No, I’m not talking about the holiday season, I’m talking about Seasonal Affective Disorder. A lot of people refer to SAD as seasonal depression and you have probably heard the term thrown around some.
Some people will get what they call the “winter blues.” It’s colder and it gets darker early. The weather is a little less pleasant and you may get stuck inside more.
While its normal to feel a little blue being stuck inside a lot, SAD goes way past that.
WHAT IS SAD?
Seasonal affective disorder is depression that is triggered by a change in seasons. It usually starts with Fall, gets worse in the Winter, and tapers off in the Spring.
Sad begins and ends at the same time each year for most people. SAD will drain you of your energy and it can make you feel moody.
About 5% of adults in the United States experience SAD every year and 75% of those are women.
WHO IS AT RISK?
SAD is more common in younger adults and women. You are at a higher risk of SAD if you already have another mental health diagnosis including
- Major Depressive Disorder
- Bipolar Disorder
- Anxiety Disorder
- An Eating Or Panic Disorder
People that live at high latitudes and cloudy regions are also at higher risks.
While it’s not known what specifically causes SAD, there are some theories. Less exposure to sunlight can throw off your body’s biological clock.
This clock is the thing that regulates your mood, sleep, and hormones. Less sunlight can also cause a drop in serotonin.
Serotonin is the feel-good hormone; it contributes to feelings of happiness. Sunlight helps us produce Vitamin D.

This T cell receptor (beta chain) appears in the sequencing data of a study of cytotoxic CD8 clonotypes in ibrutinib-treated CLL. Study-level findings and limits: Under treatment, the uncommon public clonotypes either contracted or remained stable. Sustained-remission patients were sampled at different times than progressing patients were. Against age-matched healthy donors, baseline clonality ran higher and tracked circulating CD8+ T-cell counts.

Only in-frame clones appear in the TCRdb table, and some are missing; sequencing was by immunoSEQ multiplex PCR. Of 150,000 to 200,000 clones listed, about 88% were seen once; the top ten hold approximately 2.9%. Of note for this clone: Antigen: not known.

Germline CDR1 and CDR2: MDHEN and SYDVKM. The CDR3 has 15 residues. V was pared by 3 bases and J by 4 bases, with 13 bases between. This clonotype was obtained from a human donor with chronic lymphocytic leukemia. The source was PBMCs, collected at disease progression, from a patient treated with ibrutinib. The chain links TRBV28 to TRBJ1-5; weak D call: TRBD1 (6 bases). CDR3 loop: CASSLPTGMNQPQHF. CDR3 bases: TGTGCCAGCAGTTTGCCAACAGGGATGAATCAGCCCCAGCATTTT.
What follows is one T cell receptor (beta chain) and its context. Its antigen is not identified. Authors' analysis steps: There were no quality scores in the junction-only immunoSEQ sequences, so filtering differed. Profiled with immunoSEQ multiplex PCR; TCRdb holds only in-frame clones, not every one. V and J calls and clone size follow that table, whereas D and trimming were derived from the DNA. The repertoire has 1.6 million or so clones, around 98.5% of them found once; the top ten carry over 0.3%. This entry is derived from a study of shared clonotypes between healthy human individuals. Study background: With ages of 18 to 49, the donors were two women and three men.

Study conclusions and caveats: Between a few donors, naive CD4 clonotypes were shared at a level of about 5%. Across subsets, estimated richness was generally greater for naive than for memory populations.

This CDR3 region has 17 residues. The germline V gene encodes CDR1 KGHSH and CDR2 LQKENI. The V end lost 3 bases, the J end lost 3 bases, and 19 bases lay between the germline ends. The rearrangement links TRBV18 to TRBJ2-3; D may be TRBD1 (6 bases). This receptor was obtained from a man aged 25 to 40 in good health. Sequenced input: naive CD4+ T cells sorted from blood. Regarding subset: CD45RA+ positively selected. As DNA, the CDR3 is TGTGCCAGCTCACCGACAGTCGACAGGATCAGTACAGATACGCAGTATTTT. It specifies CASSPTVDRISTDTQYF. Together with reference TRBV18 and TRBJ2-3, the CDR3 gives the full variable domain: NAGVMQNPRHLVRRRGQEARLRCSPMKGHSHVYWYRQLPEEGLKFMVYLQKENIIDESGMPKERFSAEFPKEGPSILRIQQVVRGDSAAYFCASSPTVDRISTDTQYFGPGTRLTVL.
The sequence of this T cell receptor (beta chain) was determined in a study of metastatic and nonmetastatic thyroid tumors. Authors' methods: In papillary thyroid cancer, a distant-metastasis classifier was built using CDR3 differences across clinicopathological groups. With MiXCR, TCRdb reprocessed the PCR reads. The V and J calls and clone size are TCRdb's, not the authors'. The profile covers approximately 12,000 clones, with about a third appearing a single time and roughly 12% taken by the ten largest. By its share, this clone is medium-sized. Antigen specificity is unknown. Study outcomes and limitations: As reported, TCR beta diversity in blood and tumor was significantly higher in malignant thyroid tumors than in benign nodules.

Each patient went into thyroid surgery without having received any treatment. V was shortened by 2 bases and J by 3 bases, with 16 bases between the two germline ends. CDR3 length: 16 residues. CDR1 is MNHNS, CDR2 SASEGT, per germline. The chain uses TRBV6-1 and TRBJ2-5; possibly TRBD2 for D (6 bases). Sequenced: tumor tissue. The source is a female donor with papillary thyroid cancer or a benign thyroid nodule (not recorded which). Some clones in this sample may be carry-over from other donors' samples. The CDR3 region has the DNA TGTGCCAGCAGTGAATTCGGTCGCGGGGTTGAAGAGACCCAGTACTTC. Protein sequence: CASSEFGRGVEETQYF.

Serotonin is boosted by vitamin D, so less vitamin D less serotonin. Lack of sunlight may also lead to increase in Melatonin which can make us feel sleepy and sluggish.
So, while it still up in the air as to a specific cause, it seems to be traced back to less sunlight.
Usually, these symptoms appear in late fall or early winter. These symptoms could include:
- Feeling depressed all the time
- Losing interest in activities you once enjoyed
- Having low energy
- Having problems with sleeping
- Experiencing changes in your appetite or weight
- Feeling sluggish or agitated
- Having difficulty concentrating
- Feelings of little to no hope, low self-worth or feelings of guilt
- Constantly thinking about death or committing suicide
- Overwhelming sadness
- Social withdrawal
- Substance abuse
There are a variety of ways to treat or prevent SAD. These options include both medical and lifestyle remedies.
- Cognitive Behavioral Therapy: This is a type of talk therapy and research has shown that it produces the longest-lasting effects.
- Phototherapy: This type of therapy uses a special lamp and light. For more on light therapy go here.
- Antidepressant medications: Sometimes providers will recommend medication with a combination of any of the other options on this list.
- Spending Time Outdoors: Getting more sunlight can be a big help. Try to get outside each day if possible. The more sunlight the better.
- Vitamin D: A vitamin D supplement may help compensate for a lack of sunlight.
- Eat a Well-Balanced Diet: What you eat matters. You aren’t going to feel good if you don’t put good food into your body. Try to pick out foods that are rich in vitamins and minerals.
- Exercise: Exercising is a known natural antidepressant. Try to exercise every day, but if that isn’t possible then aim for 30 minutes 3 days a week.
- See Friends: Stay social and connected with your friend group. They can provide much needed support during the winter months.
- Make Your Environment Brighter: Maybe you can’t get outside that much, but that doesn’t mean that you can’t let more sunshine into wherever you are. Open your blinds and sit close to bright windows while you at work or at home.
Remember to stick to your treatment plan and to always take care of yourself. Lean on trusted friends and family to get through it and be sure to get plenty of sunlight!